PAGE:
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News Releases

Here you'll find official news releases from CPAWS nab. Clicking on a link will you take to the chapter's website.

Dec 14 15

Canada’s Boreal Woodland Caribou Still At Risk
In its third annual review of government action to conserve Canada's boreal woodland caribou, the Canadian Parks and Wilderness Society (CPAWS) finds there has been spotted progress – with too few jurisdictions showing significant leadership in protecting the species that long graced our 25-cent piece. Under the federal Species-at-Risk Act, all provinces and territories are required to have plans in place to recover their boreal caribou populations by 2017, based on the 2012 Final Recovery Strategy for Boreal Woodland Caribou.

Oct 27 15

CPAWS in Court to Defend Jasper National Park from Inappropriate Development
Conservation groups are in court today to challenge Parks Canada’s approval of a concept plan to build overnight commercial accommodations at Maligne Lake in Jasper National Park, alleging that it would undermine the law and set a dangerous precedent for protection of Canada’s national parks.

Sep 16 15

Broad-based group of Canadians demands a stop to commercialization of Canada’s national parks.
Banff, AB. – September 16, 2015 – Today a diverse group of Canadians with a deep concern for the well-being of our national parks gathered in Banff to call for an end to inappropriate commercialization of Canada’s national parks. Recent commercial projects in Banff and Jasper National Parks have privatized public spaces and threatened the very framework that controls development in our parks.

Sep 10 15

New report highlights major commercial development threat to Canada’s national parks
A new report released today by the Canadian Parks and Wilderness Society (CPAWS) finds that Canada’s national parks are under serious threat from growing commercial development pressures, particularly in Banff and Jasper.

Jul 12 15

Protecting Canada - is it in our nature? CPAWS Releases 2015 Parks Report
In its latest annual report released in advance of Canada Parks Day, the Canadian Parks and Wilderness Society (CPAWS) is calling Canada out for falling behind most other countries in protecting its land and fresh water. In 2010, Canada committed to protecting at least 17% by 2020 under the UN Convention on Biological Diversity. CPAWS’ 2015 report, Protecting Canada: Is it in our nature? assesses how much progress all levels of government have made in protecting our wilderness since making this commitment.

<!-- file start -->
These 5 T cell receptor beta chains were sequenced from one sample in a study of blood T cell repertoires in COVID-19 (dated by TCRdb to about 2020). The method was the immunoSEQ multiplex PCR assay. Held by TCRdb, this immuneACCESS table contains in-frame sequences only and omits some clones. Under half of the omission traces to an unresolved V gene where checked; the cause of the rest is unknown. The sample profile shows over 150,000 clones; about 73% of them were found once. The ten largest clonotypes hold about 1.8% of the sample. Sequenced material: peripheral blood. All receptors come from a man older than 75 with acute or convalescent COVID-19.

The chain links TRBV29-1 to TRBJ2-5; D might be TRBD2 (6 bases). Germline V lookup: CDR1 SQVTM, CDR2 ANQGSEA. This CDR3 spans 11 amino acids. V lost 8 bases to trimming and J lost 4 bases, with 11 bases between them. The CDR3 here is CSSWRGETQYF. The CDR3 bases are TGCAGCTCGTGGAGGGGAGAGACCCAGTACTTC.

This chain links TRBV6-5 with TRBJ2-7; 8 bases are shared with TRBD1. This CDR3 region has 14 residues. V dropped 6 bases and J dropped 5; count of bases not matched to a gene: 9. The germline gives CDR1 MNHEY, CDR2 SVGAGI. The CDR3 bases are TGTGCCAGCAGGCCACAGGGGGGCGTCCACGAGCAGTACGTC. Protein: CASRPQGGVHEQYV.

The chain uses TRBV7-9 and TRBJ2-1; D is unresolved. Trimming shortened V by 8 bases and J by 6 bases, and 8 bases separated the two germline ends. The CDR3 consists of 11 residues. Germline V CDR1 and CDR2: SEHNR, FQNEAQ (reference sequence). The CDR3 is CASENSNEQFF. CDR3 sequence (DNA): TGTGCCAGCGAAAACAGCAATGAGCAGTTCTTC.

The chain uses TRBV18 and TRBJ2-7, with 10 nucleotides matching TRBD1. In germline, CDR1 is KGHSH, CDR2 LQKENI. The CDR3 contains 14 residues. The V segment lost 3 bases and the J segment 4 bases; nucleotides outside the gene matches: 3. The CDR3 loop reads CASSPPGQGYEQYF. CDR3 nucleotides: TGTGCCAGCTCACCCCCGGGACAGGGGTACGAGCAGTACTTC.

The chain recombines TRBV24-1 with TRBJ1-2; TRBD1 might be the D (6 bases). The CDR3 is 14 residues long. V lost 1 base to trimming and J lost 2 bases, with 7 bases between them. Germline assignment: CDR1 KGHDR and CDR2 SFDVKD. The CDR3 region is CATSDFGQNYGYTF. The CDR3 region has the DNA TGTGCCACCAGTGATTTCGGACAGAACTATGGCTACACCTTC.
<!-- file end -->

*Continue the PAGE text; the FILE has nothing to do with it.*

Mar 09 15

CPAWS Condemns Government Auction of Mountain Caribou Habitat
CPAWS is extremely disappointed that the government of Alberta continues to lease to oil and gas development in caribou habitat, particularly at a time when the government should be focusing every effort on helping caribou herds achieve self-sustaining status.

Dec 18 14

Site C dam will put communities, wildlife, and world heritage site at risk
CPAWS is deeply concerned about decision to proceed with the Site C hydro project along the Peace River in northern BC.

Dec 15 14

CPAWS Releases 2nd Annual Caribou Report
In its second annual review of governments' efforts to conserve Canada's boreal caribou, CPAWS (the Canadian Parks and Wilderness Society) finds that threats from industrial development to boreal woodland caribou have continued to increase while conservation and restoration efforts have shown little progress across the country.

Dec 09 14

Mikisew Cree Petition to Place Wood Buffalo National Park on List of World Heritage Sites in Danger
The Mikisew Cree First Nation is asking UNESCO to place Wood Buffalo National Park on its List of World Heritage Sites in Danger due to growing threats from hydro-electric developments and oil and gas activities. The Canadian Parks and Wilderness Society (CPAWS) and other concerned groups are supporting the petition.

Nov 07 14

CPAWS Calls for Wall to be Permanently Removed at Glacier Skywalk
CPAWS submitted a letter to Parks Canada calling for the Agency to require permanent removal of the black, fabric-covered fence at the Glacier Skywalk along the Icefields Parkway. This "wall" acts as an effective barrier to visitors to the park wishing to experience the view of the Sunwapta Valley, and privatizes an experience which was once open to all visitors to our parks.

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